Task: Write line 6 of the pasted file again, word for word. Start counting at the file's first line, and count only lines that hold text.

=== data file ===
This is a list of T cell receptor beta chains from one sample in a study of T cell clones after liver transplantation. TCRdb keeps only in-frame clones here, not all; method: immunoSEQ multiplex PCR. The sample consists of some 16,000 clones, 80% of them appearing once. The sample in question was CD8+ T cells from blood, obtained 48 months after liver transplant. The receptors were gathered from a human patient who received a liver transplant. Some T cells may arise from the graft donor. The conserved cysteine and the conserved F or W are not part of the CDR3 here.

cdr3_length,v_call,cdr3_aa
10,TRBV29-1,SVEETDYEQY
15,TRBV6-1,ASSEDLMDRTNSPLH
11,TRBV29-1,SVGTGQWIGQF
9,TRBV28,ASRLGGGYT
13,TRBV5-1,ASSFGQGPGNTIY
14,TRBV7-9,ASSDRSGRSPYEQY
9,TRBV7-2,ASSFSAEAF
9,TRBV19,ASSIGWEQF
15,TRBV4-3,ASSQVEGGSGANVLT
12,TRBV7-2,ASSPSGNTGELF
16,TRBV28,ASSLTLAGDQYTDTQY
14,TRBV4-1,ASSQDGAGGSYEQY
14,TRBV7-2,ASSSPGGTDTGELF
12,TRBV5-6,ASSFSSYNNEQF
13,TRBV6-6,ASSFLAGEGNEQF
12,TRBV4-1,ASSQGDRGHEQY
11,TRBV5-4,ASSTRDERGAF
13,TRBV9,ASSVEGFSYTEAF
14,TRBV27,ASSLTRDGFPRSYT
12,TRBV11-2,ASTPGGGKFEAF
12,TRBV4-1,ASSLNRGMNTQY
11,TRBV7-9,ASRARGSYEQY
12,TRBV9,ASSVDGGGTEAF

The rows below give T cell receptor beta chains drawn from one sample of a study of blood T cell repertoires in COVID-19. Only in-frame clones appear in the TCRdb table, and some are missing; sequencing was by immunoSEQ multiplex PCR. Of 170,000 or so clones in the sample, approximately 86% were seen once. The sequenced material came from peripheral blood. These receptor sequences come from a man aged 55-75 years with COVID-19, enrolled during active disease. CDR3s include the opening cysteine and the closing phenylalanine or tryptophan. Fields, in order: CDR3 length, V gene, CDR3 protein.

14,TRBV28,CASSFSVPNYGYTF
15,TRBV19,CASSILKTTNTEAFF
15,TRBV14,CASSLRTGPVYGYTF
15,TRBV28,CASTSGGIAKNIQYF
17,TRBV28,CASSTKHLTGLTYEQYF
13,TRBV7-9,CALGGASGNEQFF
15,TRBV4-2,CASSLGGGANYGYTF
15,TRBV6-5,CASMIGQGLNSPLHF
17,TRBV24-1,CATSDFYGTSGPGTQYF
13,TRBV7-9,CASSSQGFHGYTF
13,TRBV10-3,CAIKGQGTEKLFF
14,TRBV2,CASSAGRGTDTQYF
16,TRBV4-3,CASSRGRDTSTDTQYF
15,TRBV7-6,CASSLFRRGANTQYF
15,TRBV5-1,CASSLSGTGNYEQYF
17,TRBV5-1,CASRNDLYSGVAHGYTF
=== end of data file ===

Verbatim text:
9,TRBV28,ASRLGGGYT